16 October 2009


Our little one's first time in the movie house last Wednesday. Twas also my first movie with Lakay here in Belgium (I know, I know. This is what parenthood does. Our next movie will probably be in the next two years again!)

On screen was UP, one of Disney and Pixar's entries for the summer (Belgium is quite late in releasing hollywood movies, which is not exactly a bad thing).

Was it worth it? Did it do justice to the fact that it marked "firsts" in our family life? I'd say a definite yes!

Not just because it was played on 3D screen. I liked the story and the message. I also liked the wit and humor.

The first part affected me more. It touched on the story of a couple who knew each other since they were kids fantasizing about adventures in the wild, and about putting up a house in Paradise Falls. These dreams kept them together as childhood friends who eventually grew together into a sweet old loving couple, only to be separated by death. That part made me wet my 3D glasses. (Sorry, can't help it.)

The message it seemed to me was about the real meaning of adventure. There was a part there where Russel, the cute annoying boy, said: "Sometimes the boring ones are the things that I remember most."

He was referring to the common ways families express love and affection to one another, sometimes too often that they become dull routine. But Russel's words put new color to these gestures. He's saying that they may be boring, and don't have the thrill of adventures in the wild, but they are the ones that are really worth remembering.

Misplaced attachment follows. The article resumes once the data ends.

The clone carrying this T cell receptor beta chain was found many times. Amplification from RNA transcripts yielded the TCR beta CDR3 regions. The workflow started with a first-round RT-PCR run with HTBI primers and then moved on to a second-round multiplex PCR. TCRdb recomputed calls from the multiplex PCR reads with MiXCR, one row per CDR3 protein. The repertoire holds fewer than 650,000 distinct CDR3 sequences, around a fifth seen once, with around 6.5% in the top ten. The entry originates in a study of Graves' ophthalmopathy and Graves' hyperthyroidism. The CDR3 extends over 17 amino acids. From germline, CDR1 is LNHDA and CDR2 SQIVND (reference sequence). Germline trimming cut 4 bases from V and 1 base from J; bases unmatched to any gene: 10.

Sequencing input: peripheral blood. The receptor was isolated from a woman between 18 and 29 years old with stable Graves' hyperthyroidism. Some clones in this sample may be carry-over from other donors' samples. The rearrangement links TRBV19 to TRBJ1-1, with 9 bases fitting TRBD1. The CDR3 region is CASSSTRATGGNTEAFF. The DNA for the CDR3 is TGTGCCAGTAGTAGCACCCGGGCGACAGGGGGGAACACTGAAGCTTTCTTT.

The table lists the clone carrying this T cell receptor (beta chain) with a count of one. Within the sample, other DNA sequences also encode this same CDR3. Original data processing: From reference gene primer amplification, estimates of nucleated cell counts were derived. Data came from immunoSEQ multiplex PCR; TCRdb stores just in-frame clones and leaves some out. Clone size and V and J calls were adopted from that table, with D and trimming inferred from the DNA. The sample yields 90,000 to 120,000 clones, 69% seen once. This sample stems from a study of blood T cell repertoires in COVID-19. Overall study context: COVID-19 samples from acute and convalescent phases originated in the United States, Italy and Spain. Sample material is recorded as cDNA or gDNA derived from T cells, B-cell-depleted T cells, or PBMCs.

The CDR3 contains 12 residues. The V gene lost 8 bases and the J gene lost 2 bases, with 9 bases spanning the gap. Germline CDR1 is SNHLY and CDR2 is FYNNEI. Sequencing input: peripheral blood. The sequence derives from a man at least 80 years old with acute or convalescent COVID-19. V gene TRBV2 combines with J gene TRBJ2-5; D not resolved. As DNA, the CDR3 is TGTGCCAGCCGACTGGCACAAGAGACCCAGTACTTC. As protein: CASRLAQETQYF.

When Ellen (the child-turned-old-woman) died, she left the same message to her husband, Carl. They may not have been able to fulfill their dreams of going to Paradise Falls, but Ellen said that her life with Carl was the best adventure one can ever have --that life of routine between husband and wife, of going through the same motions everyday--that is one adventure that a trip to South America can never replace . (*tears again) For to be actually bored with forever is to think that the other is like a slab of wood that will never change. The same motions with the same other doesn't always mean the same thing. That's what makes us embodiments of adventure.
Good insight, I must say.

But then for a while, I found the second part quite ironic because it was filled with adrenaline-rush adventure scenes. I was about to dismiss it as one of those Disney movies that always ends up contradicting its very own points, when I suddenly gained insight. The second part wasn't just about physical adventure, it was also about the adventure of friendship. (Carl and Russel learn to become friends).

The decision to trust someone, to put your life in his or her hands -- can wind surfing or bungee jumping be more exciting than this?

So there you have it:
The adventure of forever, and the adventure of trust and friendship. I can't see how someone can actually say that life is boring, unless he has never learned to keep his promises, and thereby, never had friends.

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